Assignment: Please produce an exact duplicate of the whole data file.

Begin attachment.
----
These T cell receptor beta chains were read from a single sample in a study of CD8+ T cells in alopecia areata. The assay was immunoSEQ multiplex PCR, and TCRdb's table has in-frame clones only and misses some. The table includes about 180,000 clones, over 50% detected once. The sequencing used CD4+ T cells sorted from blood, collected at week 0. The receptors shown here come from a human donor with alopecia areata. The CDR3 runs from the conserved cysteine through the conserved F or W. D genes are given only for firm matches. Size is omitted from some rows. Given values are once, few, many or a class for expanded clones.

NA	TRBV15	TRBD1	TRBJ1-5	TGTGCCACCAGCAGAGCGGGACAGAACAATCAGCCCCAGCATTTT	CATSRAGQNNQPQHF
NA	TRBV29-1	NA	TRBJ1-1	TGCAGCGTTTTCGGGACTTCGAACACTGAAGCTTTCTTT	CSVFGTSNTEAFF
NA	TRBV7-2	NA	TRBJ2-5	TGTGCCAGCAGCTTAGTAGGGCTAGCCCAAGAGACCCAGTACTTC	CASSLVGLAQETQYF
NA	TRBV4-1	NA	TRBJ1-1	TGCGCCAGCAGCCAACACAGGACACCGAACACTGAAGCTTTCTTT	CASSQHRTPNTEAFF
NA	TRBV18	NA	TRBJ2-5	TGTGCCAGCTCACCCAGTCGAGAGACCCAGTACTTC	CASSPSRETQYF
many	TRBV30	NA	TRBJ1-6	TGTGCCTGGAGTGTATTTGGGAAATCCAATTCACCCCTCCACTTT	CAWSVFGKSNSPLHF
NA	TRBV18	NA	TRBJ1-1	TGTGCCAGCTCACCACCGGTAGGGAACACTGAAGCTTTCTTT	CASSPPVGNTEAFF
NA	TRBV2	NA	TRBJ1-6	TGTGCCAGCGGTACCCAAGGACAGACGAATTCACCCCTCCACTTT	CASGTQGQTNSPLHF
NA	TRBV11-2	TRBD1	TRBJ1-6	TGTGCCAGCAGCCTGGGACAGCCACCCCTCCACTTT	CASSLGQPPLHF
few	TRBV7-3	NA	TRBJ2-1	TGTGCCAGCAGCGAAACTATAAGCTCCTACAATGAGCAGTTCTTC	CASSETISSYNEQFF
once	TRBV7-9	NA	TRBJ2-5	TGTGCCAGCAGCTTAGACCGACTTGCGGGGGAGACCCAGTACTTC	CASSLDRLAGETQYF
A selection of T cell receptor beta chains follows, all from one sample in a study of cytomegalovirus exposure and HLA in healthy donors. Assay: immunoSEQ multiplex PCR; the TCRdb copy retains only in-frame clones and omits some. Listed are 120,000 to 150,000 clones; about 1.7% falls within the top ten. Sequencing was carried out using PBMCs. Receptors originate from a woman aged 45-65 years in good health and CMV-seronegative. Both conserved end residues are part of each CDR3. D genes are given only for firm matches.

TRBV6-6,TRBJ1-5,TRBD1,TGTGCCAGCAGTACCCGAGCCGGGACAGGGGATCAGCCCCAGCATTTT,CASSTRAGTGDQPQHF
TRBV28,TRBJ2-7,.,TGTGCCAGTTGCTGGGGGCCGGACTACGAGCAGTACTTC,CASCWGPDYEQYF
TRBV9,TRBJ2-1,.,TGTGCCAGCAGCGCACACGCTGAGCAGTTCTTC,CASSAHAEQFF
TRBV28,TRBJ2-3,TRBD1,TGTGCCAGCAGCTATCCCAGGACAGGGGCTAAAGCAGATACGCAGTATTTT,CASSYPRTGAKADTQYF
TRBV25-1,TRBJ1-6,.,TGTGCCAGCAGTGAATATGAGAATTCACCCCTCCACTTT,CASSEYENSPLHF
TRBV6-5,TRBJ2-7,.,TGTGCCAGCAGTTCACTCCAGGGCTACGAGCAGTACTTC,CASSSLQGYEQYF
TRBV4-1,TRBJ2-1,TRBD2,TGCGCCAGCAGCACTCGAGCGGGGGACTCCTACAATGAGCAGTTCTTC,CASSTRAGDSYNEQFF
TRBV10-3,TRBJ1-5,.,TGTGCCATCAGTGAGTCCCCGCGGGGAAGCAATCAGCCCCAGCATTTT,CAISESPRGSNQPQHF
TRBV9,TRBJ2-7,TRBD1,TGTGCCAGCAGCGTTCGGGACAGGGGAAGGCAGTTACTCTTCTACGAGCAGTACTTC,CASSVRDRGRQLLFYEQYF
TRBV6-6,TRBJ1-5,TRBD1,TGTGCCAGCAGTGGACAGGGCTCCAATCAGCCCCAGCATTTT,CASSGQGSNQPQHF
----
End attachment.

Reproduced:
These T cell receptor beta chains were read from a single sample in a study of CD8+ T cells in alopecia areata. The assay was immunoSEQ multiplex PCR, and TCRdb's table has in-frame clones only and misses some. The table includes about 180,000 clones, over 50% detected once. The sequencing used CD4+ T cells sorted from blood, collected at week 0. The receptors shown here come from a human donor with alopecia areata. The CDR3 runs from the conserved cysteine through the conserved F or W. D genes are given only for firm matches. Size is omitted from some rows. Given values are once, few, many or a class for expanded clones.

NA	TRBV15	TRBD1	TRBJ1-5	TGTGCCACCAGCAGAGCGGGACAGAACAATCAGCCCCAGCATTTT	CATSRAGQNNQPQHF
NA	TRBV29-1	NA	TRBJ1-1	TGCAGCGTTTTCGGGACTTCGAACACTGAAGCTTTCTTT	CSVFGTSNTEAFF
NA	TRBV7-2	NA	TRBJ2-5	TGTGCCAGCAGCTTAGTAGGGCTAGCCCAAGAGACCCAGTACTTC	CASSLVGLAQETQYF
NA	TRBV4-1	NA	TRBJ1-1	TGCGCCAGCAGCCAACACAGGACACCGAACACTGAAGCTTTCTTT	CASSQHRTPNTEAFF
NA	TRBV18	NA	TRBJ2-5	TGTGCCAGCTCACCCAGTCGAGAGACCCAGTACTTC	CASSPSRETQYF
many	TRBV30	NA	TRBJ1-6	TGTGCCTGGAGTGTATTTGGGAAATCCAATTCACCCCTCCACTTT	CAWSVFGKSNSPLHF
NA	TRBV18	NA	TRBJ1-1	TGTGCCAGCTCACCACCGGTAGGGAACACTGAAGCTTTCTTT	CASSPPVGNTEAFF
NA	TRBV2	NA	TRBJ1-6	TGTGCCAGCGGTACCCAAGGACAGACGAATTCACCCCTCCACTTT	CASGTQGQTNSPLHF
NA	TRBV11-2	TRBD1	TRBJ1-6	TGTGCCAGCAGCCTGGGACAGCCACCCCTCCACTTT	CASSLGQPPLHF
few	TRBV7-3	NA	TRBJ2-1	TGTGCCAGCAGCGAAACTATAAGCTCCTACAATGAGCAGTTCTTC	CASSETISSYNEQFF
once	TRBV7-9	NA	TRBJ2-5	TGTGCCAGCAGCTTAGACCGACTTGCGGGGGAGACCCAGTACTTC	CASSLDRLAGETQYF
A selection of T cell receptor beta chains follows, all from one sample in a study of cytomegalovirus exposure and HLA in healthy donors. Assay: immunoSEQ multiplex PCR; the TCRdb copy retains only in-frame clones and omits some. Listed are 120,000 to 150,000 clones; about 1.7% falls within the top ten. Sequencing was carried out using PBMCs. Receptors originate from a woman aged 45-65 years in good health and CMV-seronegative. Both conserved end residues are part of each CDR3. D genes are given only for firm matches.

TRBV6-6,TRBJ1-5,TRBD1,TGTGCCAGCAGTACCCGAGCCGGGACAGGGGATCAGCCCCAGCATTTT,CASSTRAGTGDQPQHF
TRBV28,TRBJ2-7,.,TGTGCCAGTTGCTGGGGGCCGGACTACGAGCAGTACTTC,CASCWGPDYEQYF
TRBV9,TRBJ2-1,.,TGTGCCAGCAGCGCACACGCTGAGCAGTTCTTC,CASSAHAEQFF
TRBV28,TRBJ2-3,TRBD1,TGTGCCAGCAGCTATCCCAGGACAGGGGCTAAAGCAGATACGCAGTATTTT,CASSYPRTGAKADTQYF
TRBV25-1,TRBJ1-6,.,TGTGCCAGCAGTGAATATGAGAATTCACCCCTCCACTTT,CASSEYENSPLHF
TRBV6-5,TRBJ2-7,.,TGTGCCAGCAGTTCACTCCAGGGCTACGAGCAGTACTTC,CASSSLQGYEQYF
TRBV4-1,TRBJ2-1,TRBD2,TGCGCCAGCAGCACTCGAGCGGGGGACTCCTACAATGAGCAGTTCTTC,CASSTRAGDSYNEQFF
TRBV10-3,TRBJ1-5,.,TGTGCCATCAGTGAGTCCCCGCGGGGAAGCAATCAGCCCCAGCATTTT,CAISESPRGSNQPQHF
TRBV9,TRBJ2-7,TRBD1,TGTGCCAGCAGCGTTCGGGACAGGGGAAGGCAGTTACTCTTCTACGAGCAGTACTTC,CASSVRDRGRQLLFYEQYF
TRBV6-6,TRBJ1-5,TRBD1,TGTGCCAGCAGTGGACAGGGCTCCAATCAGCCCCAGCATTTT,CASSGQGSNQPQHF